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I have Seretide which has a counter and before that I had Fostair which I’m pretty sure had a counter too. The Seretide seems to stop working well at less than 20. The Respimat also has a counter. For me what would be useful would be for the Ventolin to have a counter, I use it infrequently and irregularly so I can’t remember how much is left. I use the aero chamber with all of them. 😕

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I have accuhalers for both preventer and reliever inhalers now. The medication is in dry powder form, but as the first medication I was put on as a child (IntalCo) was also in dry powder form I have no issues with that (if anything, I prefer it). The accuhalers have counting devices. For me this works well, but I don’t have problems with using them. Personally I think (and have thought it for years) that it is shameful that that an inhaler without a counting device is still allowed for a medication that is so critical to the well-being of asthmatics.

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Amen to that. It would be great for Ventolin inhalers to have a counter and I don't know why they don't, when other evohalers do.

Going back to the advice and opinions changing toward the daily regular use of Ventolin, I moved to the UK 6 years ago. Before that I had never had a peak flow test (as someone else from outside UK was saying a while ago in another post) and I was told by my doctor to use the Ventolin daily. The approach and attitude toward asthma in the UK is quite different. For starters it's taken much more seriously, it's not "only asthma" that's all in the mind, something that's for little girls, and to be embarrassed about. So to me, the advice and opinion about Ventolin did change in recent years. I thought it was general that it was so recent, but perhaps it only changed for me when my doctor here realised I was using the Ventolin daily.

I've never used a powder inhaler but I don't have much "puff" so maybe that's why. 🤔

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Interesting perspective seeing it from the view of someone who hasn't grown up here! Can I ask where you moved from? I always thought we weren't great with taking asthma seriously here - at least the general perception is that it's not really serious, and asthmatics are often shown in media etc as just anxious, neurotic and nerdy and fixed by 2 puffs of inhaler and/or a paper bag! I think some doctors etc do take it seriously but it is very variable- I hsve been in A and E where it has been treated very seriously and other times when I feel they just think asthma can't be that bad (or perhaps more that it can only be bad within a specific narrow set of circumstances and if you don't meet those criteria you are fine eg wheeze, low sats etc.)

Our record on asthma deaths in the UK has got worse - we are now 6th worst in Europe. A report was published in 2014 with recommendations on how to improve things but it seems to have been ignored a lot as the stats for preventable deaths have got worse.

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Yes, I moved from France. Everywhere asthma is not taken as seriously as it should be, I don’t know why this is so when so many people do die from it. Attitude and approach can be very variable here, like about the wheeze (you’re not wheezing so it can’t be bad) or it’s all caused by stress and anxiety. For some reason lung disease has a lot of stigma attached, so it’s not understood or talked about as much as it should be and too many health workers think you either brought it on yourself or are attention seeking (!!!?)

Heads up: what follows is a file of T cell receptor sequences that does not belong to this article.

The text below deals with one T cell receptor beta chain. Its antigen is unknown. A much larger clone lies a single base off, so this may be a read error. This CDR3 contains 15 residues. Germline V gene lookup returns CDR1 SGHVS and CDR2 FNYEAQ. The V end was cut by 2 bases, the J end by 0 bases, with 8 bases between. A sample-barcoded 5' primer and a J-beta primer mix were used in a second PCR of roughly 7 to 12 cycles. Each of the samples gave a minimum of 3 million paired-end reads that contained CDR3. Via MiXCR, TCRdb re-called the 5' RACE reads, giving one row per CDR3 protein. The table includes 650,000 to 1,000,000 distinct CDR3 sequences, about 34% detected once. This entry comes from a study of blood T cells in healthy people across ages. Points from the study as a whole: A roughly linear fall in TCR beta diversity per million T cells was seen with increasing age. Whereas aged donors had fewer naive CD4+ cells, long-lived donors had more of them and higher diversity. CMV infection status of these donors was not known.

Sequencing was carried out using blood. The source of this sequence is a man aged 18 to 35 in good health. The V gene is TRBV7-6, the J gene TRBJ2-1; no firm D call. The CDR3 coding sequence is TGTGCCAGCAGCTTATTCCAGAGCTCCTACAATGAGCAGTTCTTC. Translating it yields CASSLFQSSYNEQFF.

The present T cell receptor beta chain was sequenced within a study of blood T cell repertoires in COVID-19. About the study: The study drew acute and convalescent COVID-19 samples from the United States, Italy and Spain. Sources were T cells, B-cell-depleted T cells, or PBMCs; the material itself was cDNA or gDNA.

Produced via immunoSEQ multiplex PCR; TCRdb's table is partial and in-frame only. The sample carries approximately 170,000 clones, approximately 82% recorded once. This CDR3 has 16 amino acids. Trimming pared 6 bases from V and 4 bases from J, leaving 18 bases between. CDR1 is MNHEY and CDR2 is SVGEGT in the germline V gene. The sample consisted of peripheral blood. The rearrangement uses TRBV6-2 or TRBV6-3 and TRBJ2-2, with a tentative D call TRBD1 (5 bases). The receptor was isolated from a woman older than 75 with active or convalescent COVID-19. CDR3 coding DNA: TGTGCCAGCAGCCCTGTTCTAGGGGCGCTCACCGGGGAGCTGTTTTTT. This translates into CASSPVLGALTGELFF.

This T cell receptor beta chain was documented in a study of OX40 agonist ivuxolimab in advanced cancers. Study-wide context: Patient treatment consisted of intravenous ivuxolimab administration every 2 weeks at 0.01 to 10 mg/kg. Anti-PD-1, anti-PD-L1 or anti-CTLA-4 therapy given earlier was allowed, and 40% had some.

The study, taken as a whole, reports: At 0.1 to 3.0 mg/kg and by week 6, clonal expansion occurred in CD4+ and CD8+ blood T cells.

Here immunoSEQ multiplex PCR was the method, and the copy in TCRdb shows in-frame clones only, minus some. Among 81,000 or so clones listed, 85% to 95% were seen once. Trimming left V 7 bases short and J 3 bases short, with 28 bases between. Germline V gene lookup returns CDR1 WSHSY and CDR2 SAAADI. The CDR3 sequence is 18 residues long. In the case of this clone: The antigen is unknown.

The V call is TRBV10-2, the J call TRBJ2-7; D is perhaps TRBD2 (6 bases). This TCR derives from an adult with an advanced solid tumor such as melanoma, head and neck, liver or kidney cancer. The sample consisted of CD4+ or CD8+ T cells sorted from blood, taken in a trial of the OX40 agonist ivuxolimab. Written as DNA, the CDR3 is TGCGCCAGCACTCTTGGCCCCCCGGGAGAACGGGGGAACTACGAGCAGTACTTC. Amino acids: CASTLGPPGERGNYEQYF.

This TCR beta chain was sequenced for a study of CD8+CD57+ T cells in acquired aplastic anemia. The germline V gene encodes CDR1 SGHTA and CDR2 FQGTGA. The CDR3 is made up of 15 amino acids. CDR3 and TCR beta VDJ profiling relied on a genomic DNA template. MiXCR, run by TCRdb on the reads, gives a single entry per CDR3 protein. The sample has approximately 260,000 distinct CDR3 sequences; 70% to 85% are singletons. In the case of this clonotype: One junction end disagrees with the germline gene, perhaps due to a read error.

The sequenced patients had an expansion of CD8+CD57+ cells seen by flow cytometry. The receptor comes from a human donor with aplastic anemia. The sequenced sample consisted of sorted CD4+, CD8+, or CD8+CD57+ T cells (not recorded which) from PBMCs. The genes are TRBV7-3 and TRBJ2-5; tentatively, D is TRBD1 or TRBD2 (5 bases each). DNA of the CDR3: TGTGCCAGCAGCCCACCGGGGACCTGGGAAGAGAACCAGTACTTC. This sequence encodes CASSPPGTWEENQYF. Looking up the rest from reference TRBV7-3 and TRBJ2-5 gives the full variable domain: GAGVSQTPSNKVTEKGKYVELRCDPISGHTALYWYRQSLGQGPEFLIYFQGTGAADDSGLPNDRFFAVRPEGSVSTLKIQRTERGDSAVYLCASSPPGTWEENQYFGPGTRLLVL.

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France's rates have got worse too according to Asthma UK's research (released May 2018 for World Asthma Day) - currently 1.35 per 100,000 population. UK is 1.98 oer 100,000. The UK's rate is almost 50% worse than the average in the EU (1.32). Data are all on the Asthma UK site. Asthma UK suggests that the rates in the UK might be due partly to it not being taken seriously (1 in 6 people don't know it can be fatal) and lack of basic care.

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That’s really shocking. I don’t know why people don’t know asthma can be fatal. People seem much more aware of conditions like heart disease than about respiratory problems and lung disease. I don’t understand how some people can think being unable to breathe isn’t serious 😕 It’s sad and worrying that the statistics concerning preventable deaths are worsening. You’d think that understanding is improving and progressing but it seems to be the opposite 😞 I will try to find the info you spoke of at the Asthma U.K. website, it will be interesting (which is not the right word) reading.

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Actually I was wrong about there only being three occasions when I’ve been bad at night. I should have added “as an adult”. As a young child (between the ages of three and eight) it used to happen rather more often. But I was undiagnosed at the time and ventolin didn’t exist; nor had evohalers and spacer devices been invented:-).

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:( am glad I have not had to deal with that, though I did have to deal with not getting any due to drs. Still, they exist now and I'd be a lot worse off without them even if they aren't perfect.

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Boy I’d like the answer to that one also!

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I would question your doctor....

So asthma is an inflammatory condition and airways become inflamed, narrow and fill with mucus

Qvar is a steroid.. beclomethasone that reverses the inflammation

Ventolin is a bronchodilator that causes the airways to relax (making them wider) .. I fail to see how ventolin can cause that sort of damage (it is known high dose over long periods of time can cause issues with your heart in certain people)

Unless he's on about COPD and he's saying the ventolin has covered up the fixed obstruction

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Gosh thats worrying.... I have been on ventolin and similar all my life and i had no idea of this. Could you ask them for the research on this?